KOLKATA, 22 MAY: For the Atomic Energy Commission chief, displacement of about 10,000 people in 19 villages in the Haripur-Junput area for setting up of the proposed nuclear power plant is “too less”. Mr Srikumar Banerjee, secretary of the Department of Atomic Energy and chairman of the Atomic Energy Commission, said that the site was chosen for the proposed nuclear power plant as there would be less displacement. Less cultivable land and proximity to the sea were two other reasons cited by him for selecting the area for the project.
It should be noted that the area earmarked for the plant and what Mr Banerjee called less cultivable is a producer and exporter of agricultural products like paddy, vegetables, betel nut, betel leaves, coconuts and spices. Infuriated over the “irresponsible” comments made by the nuke chief, the members of the civil society who have been agitating against setting up of the power plant came down heavily on him saying that if the concerns of the common people are not heeded, Haripur would follow the line of Jaitapur where a fisherman was killed in police firing while agitating against the nuclear plant.
The proposed Haripur nuclear power plant is expected to have six nuclear reactors each of 1650 MW ~ a total installed capacity of 10,000 MW of electricity. A minimum of 1,000 acres of land will have to be acquired for the proposed plant in the first phase alone. The Junput fishing harbour would fall in this zone.
Ms Anuradha Talwar, activist, said that 1,059 families in 26 villages, all within 2 km of the spot that has been marked by surveyors presumably for the nuclear plant, shows the dependence of the families on the natural resources of the area. “According to a survey conducted by us only 0.5% out of the 1,059 families had no objection to the plant,” she added. Eighty-six per cent of the families have given their main occupation as agriculture or fishing, in the survey. There has been no public consultation, she added. Mr Pradeep Chaterjee, secretary of the National Fishworkers’ Forum, said that the discharge of hot water from the plant into the sea would sound a death knell for the fishing activities, especially for the traditional fishermen in the region. Mr Banerjee had said that for Bay of Bengal the acceptability of temperature rise due to discharge of plant water has been kept at 7 degrees Celsius. However, with such rise in temperature within 500m to 1 km radius of the discharge point, fish would migrate and a lot of marine species face the threat of extinction.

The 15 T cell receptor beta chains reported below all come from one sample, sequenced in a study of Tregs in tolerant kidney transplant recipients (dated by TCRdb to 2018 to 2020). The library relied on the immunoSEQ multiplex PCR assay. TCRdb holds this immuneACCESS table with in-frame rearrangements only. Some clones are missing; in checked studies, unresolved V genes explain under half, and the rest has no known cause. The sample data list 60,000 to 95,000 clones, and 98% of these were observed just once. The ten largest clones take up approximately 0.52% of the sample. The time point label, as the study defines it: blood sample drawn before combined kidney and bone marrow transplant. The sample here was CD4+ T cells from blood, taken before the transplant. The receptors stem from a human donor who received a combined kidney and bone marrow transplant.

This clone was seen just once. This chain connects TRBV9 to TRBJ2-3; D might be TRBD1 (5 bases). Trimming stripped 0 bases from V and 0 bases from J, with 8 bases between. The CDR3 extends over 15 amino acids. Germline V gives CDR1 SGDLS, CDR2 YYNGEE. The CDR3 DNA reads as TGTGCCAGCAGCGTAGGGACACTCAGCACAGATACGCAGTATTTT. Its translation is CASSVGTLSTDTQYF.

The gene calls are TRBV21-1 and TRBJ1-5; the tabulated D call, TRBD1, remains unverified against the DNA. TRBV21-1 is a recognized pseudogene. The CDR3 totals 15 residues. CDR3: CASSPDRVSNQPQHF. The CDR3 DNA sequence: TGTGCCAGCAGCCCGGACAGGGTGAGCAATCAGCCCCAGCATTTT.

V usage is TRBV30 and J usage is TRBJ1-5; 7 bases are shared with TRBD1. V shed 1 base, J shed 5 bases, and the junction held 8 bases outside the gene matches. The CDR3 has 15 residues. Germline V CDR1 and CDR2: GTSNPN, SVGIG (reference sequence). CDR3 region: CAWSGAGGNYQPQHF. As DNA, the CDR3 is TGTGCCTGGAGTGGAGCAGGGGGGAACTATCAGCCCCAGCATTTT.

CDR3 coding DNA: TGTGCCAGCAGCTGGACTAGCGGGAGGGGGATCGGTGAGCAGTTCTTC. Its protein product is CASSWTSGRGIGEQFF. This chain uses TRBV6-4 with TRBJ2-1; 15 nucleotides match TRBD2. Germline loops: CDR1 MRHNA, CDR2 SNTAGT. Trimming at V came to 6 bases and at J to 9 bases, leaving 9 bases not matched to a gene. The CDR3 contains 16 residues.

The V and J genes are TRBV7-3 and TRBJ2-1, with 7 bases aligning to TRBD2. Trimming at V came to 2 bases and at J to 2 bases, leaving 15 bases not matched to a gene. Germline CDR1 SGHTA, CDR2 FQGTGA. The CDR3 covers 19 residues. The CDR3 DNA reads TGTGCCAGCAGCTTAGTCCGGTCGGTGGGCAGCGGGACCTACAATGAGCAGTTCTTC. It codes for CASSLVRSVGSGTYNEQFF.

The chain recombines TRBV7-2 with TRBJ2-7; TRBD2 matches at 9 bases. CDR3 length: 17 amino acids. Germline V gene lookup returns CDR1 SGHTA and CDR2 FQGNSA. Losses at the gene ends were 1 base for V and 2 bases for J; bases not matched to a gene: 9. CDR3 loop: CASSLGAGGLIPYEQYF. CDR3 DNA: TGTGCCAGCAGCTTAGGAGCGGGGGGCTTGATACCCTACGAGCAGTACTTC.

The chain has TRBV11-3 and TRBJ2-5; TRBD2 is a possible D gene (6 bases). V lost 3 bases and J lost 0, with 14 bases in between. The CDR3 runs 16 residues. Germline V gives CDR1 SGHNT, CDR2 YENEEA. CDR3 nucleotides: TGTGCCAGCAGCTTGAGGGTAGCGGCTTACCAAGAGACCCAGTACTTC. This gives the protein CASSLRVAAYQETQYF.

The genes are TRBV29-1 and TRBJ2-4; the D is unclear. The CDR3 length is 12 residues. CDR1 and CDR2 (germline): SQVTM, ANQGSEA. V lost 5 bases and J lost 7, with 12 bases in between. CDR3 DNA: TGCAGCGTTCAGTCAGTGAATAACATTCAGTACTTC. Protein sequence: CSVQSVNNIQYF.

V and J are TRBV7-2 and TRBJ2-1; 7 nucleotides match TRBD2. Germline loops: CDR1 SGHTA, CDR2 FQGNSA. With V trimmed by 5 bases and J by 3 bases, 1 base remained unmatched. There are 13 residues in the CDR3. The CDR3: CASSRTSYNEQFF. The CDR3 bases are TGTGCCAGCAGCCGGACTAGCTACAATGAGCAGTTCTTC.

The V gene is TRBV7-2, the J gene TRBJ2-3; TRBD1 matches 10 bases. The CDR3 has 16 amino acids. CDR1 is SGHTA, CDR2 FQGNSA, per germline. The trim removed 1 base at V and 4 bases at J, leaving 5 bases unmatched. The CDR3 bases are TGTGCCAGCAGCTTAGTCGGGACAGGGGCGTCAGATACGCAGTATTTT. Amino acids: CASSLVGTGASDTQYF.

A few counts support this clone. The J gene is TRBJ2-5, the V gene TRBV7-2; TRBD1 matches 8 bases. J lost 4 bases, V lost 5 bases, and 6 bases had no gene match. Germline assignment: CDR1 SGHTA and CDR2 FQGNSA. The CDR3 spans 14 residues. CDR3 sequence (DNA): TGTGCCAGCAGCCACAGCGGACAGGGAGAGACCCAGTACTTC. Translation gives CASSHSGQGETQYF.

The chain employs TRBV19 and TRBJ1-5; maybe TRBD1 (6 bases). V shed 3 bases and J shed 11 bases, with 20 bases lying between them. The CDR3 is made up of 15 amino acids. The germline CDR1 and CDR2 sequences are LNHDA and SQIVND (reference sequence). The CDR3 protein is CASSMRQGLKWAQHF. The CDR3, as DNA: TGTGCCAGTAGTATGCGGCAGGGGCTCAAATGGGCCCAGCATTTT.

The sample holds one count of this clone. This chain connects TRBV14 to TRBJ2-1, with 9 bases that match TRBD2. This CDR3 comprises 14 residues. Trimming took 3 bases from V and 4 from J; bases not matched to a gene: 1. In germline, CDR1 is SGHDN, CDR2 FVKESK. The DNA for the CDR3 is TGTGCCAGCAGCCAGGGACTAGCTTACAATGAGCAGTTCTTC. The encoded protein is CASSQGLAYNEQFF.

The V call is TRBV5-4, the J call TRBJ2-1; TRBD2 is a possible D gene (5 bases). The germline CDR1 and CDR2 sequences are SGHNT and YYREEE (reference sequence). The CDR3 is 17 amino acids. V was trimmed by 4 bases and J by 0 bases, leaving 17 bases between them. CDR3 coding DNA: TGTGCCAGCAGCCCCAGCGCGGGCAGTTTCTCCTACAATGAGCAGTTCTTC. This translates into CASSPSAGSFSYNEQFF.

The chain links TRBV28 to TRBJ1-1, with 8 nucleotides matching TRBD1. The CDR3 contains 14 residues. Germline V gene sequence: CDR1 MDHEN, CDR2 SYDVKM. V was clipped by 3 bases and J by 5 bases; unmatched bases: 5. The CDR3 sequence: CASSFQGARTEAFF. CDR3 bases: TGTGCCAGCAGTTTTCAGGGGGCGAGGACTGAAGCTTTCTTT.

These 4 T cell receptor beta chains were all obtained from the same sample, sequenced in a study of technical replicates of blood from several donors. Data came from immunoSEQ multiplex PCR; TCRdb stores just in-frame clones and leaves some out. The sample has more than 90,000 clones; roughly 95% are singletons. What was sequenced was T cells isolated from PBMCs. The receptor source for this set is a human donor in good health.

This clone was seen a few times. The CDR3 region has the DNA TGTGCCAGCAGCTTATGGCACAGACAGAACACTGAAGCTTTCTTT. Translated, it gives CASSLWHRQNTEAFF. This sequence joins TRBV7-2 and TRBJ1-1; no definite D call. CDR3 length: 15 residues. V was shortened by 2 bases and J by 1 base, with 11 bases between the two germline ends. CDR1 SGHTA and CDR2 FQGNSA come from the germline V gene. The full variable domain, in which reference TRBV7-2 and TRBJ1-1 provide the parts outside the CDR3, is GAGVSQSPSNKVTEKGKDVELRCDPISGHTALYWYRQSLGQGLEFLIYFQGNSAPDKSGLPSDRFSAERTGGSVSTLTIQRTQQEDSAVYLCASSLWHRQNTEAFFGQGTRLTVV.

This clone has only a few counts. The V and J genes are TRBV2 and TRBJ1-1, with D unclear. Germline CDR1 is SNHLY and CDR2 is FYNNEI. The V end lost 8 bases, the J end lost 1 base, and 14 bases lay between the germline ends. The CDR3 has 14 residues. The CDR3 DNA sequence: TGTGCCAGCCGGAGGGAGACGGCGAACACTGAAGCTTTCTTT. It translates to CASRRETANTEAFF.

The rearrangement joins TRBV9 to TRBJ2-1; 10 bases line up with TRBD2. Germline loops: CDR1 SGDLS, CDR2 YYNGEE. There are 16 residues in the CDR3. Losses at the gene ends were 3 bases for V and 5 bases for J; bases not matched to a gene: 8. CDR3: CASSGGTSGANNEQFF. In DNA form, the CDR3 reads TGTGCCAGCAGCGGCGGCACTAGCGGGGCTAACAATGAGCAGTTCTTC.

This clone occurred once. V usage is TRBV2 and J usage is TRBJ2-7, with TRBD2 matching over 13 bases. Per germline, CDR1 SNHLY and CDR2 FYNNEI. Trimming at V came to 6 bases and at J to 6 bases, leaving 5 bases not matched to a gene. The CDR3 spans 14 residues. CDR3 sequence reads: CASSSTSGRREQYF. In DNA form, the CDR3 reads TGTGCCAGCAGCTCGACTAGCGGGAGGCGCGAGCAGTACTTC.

At least 15,000-20,000 people will be affected directly in the fishing industry. Apart from sea-based fishing activities and farming, a number of salt factories have been supplying natural sun-dried salt to various parts of India as well as many Asian and European countries. About 15 per cent of the salt supplies of West Bengal come from Contai.
Interestingly, before the election, chief minister Miss Mamata Banerjee had said she will scrap the project if her party came to power in the state. The project is yet to get a Cabinet clearance and its fate is now questionable as the chief minister is a key ally of the UPA.